If UGA students have strong feelings to express about something, we express them. Just come to Sanford Stadium during a home game and you will see. The VMAs were no exception to this, as evidenced by the influx of hundreds of messages in the Junior Jewels TV, the UGA Taylor Swift Society’s, group chat. Students commented on everything, from the outfits to the winners to the setlist, and here are some of their thoughts and insights on one of the biggest nights in the music industry.
Gabby Floyd, a senior at UGA, expressed her disappointment in the trend of awards shows that have been observed recently. She commented on how shows have “lost their sparkle” with their need to appeal to audiences and viewers. The awards become predictable, as they try to award those who attend the show or those whose names would draw more eyes to the show. In addition to her comments, there was frustration expressed by many students about the show’s extremely long length (it went almost an hour over the expected run time) and disappointment about the performers. They felt that artists such as Renee Rapp and Sabrina Carpenter should have had chances to perform on the main stages and ones like Victoria Monet, Chloe x Halle, and SZA should have been invited to perform and be treated with more respect. Most notably, SZA was slated to attend and perform until she was snubbed for an Artist of the Year nomination, despite having one of the most critically acclaimed and commercially selling albums of the year and one of the most popular tours of the year.
Now, one of the most pressing issues in Hollywood today is the writer’s strike and the SAG-AFTRA strike currently happening. Most recently, Drew Barrymore faced much backlash for attempting to continue her talk show without writers during the strike and ended up canceling the shows she was going to tape. The strike poses large issues for things like award shows, as popular actors cannot attend and promote their work per union guidelines, and writers cannot outline the show. One of the biggest issues with the VMAs this year was its extended run time. Without the work of proper writers, the show seemed poorly crafted. There seemed to be too many performances planned, which was aimed to reduce screen time of when the writers were needed (e.g.: to write the intros to award announcements). Nicki Minaj, this year’s host, was also rarely seen, which could possibly be due to a lack of writers to help craft a monologue. With this, there was not nearly enough time for most awards to be announced, with large categories like Artist of the Year, Song of the Summer, and Album of the Year having to be announced on X after the show’s end. During the show, there was also picketing occurring directly outside the venue, causing delays. Given these issues, it leaves one wondering if the show should have even occurred due to the strike.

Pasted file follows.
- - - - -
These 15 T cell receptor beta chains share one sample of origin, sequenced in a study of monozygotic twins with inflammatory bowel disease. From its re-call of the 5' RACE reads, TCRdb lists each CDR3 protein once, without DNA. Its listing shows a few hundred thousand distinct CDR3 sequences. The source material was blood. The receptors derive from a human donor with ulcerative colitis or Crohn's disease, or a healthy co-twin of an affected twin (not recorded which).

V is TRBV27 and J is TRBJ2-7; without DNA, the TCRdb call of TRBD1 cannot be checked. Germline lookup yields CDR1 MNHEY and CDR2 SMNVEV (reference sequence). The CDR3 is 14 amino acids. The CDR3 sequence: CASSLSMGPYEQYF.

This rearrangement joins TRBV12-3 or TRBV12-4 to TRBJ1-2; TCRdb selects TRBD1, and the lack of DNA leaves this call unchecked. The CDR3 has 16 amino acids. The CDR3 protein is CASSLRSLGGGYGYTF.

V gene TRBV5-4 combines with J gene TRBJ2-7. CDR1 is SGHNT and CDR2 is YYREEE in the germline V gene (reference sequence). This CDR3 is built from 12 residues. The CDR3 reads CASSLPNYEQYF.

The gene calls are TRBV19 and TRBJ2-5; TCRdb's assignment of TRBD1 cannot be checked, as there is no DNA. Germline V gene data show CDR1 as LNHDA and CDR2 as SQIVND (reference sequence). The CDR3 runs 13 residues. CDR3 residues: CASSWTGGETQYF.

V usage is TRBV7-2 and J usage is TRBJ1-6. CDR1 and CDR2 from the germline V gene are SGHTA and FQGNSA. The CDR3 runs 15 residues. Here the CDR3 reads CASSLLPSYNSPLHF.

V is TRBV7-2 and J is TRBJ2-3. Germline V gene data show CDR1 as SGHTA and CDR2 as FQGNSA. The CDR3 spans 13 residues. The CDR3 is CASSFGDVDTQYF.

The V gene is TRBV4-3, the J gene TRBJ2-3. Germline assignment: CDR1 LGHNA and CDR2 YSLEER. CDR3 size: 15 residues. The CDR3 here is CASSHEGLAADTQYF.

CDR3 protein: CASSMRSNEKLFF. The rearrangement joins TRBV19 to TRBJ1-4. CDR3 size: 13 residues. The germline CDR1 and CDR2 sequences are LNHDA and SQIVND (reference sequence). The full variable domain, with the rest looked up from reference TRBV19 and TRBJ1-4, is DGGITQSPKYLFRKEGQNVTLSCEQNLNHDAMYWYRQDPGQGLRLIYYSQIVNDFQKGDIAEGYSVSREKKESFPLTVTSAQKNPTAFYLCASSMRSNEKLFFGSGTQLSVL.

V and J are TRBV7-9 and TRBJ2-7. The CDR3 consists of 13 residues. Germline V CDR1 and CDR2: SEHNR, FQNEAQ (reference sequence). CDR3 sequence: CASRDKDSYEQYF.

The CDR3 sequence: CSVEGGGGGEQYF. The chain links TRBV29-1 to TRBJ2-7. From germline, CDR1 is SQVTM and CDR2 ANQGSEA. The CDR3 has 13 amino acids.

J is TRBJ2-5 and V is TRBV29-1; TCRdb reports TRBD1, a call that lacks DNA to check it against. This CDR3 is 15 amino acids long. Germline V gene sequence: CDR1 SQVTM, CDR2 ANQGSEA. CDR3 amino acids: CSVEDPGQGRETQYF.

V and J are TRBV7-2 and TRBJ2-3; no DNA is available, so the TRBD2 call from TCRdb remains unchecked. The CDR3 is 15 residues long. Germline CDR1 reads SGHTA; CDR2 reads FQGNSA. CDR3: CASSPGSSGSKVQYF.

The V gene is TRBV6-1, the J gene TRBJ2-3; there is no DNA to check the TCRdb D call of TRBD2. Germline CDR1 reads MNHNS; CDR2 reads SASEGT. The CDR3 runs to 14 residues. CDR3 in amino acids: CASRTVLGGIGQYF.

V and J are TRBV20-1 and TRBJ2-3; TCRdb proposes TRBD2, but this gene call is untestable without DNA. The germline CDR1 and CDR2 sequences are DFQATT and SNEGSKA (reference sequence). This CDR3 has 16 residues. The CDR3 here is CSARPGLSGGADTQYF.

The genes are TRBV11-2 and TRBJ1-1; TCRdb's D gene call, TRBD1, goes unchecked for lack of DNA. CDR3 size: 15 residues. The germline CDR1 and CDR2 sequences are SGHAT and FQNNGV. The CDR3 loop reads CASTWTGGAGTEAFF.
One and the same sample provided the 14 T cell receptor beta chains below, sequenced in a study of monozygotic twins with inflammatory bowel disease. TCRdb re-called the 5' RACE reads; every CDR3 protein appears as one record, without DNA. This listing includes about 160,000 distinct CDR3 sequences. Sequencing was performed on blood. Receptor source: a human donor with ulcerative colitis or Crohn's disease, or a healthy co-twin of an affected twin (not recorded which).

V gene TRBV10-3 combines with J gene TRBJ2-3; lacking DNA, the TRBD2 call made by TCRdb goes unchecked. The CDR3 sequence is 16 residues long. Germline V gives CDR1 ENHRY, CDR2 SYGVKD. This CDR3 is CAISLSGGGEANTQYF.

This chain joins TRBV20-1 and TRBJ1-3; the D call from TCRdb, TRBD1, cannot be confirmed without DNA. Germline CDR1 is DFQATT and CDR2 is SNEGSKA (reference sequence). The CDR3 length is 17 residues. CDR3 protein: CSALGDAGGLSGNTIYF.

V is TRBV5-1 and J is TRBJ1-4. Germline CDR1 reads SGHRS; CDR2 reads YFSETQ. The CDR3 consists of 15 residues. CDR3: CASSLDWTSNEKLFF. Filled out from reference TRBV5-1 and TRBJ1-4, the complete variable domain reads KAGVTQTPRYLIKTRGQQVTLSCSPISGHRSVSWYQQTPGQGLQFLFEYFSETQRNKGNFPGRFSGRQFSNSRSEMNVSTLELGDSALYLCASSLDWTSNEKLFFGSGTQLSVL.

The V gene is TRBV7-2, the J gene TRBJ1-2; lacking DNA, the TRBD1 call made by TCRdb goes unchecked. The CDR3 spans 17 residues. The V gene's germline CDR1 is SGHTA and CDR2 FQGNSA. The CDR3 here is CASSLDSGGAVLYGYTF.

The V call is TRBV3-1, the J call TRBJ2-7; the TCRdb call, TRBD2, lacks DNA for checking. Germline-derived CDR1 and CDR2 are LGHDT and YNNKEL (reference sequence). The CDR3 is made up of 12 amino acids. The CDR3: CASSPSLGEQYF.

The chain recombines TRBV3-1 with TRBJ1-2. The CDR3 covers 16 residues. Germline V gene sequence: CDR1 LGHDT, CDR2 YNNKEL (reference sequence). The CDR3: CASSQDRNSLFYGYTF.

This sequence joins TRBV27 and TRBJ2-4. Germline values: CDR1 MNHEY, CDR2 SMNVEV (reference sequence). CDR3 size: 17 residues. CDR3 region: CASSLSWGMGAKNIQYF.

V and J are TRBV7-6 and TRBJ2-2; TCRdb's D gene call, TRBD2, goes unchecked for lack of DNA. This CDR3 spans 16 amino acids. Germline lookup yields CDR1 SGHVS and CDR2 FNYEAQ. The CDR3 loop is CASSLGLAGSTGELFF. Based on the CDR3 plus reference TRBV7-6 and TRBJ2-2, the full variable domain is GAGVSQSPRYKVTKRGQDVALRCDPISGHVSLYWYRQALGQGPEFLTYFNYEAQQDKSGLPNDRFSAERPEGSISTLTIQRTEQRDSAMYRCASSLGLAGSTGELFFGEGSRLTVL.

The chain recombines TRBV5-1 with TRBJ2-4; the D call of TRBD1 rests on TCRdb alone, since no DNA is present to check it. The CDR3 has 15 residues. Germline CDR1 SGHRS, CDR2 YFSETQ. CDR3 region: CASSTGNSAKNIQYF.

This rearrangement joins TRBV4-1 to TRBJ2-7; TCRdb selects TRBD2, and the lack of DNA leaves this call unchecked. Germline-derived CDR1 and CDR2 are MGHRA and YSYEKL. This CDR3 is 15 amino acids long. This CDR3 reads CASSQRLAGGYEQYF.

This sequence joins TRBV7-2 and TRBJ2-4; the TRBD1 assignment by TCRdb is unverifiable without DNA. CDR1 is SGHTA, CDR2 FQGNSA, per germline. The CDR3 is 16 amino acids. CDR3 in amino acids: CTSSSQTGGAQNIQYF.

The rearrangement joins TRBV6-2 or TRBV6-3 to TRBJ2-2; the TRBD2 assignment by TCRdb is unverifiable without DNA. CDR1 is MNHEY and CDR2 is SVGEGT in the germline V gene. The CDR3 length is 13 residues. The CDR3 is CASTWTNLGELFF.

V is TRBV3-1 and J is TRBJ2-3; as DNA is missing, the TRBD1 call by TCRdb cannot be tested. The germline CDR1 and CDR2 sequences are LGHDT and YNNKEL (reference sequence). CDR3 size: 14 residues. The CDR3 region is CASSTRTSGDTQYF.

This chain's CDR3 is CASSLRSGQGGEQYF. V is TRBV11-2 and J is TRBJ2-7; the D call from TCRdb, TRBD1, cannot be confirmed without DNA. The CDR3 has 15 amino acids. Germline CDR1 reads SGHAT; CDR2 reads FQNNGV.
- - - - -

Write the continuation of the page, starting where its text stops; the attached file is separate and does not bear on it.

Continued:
Overall, this year’s VMAs, while fun, showed why fewer people tune into awards shows each year. Something that used to be an influential moment in the cultural zeitgeist has turned into three hours of attempted pandering, poorly crafted jokes, and a lack of time management. The issues present in last Tuesday’s show aren’t unique to the VMAs. For years, people in the industry and fans have all called for more transparency in the process of nominating and awarding individuals, and some have even pulled their work from nomination consideration for these reasons (most notably, the Weekend after his Grammys snub in 2021). It may just show a larger social issue on the need for more accountability and transparency from large organizations. In a way, the issues with the VMAs emphasized exactly what the writers are picketing for. Without them, the quality of content is just poor, no matter how much effort executives use to attempt to make it better. Their work is irreplaceable and like everyone, they too deserve to be fairly compensated for their work. Awards shows in general may be on the decline, and without a serious overhaul in coming years, I don’t think this view will change. In the end, we loved seeing all of our favorite artists at the show this past week, but the VMAs themselves were not everything UGA students hoped they would be.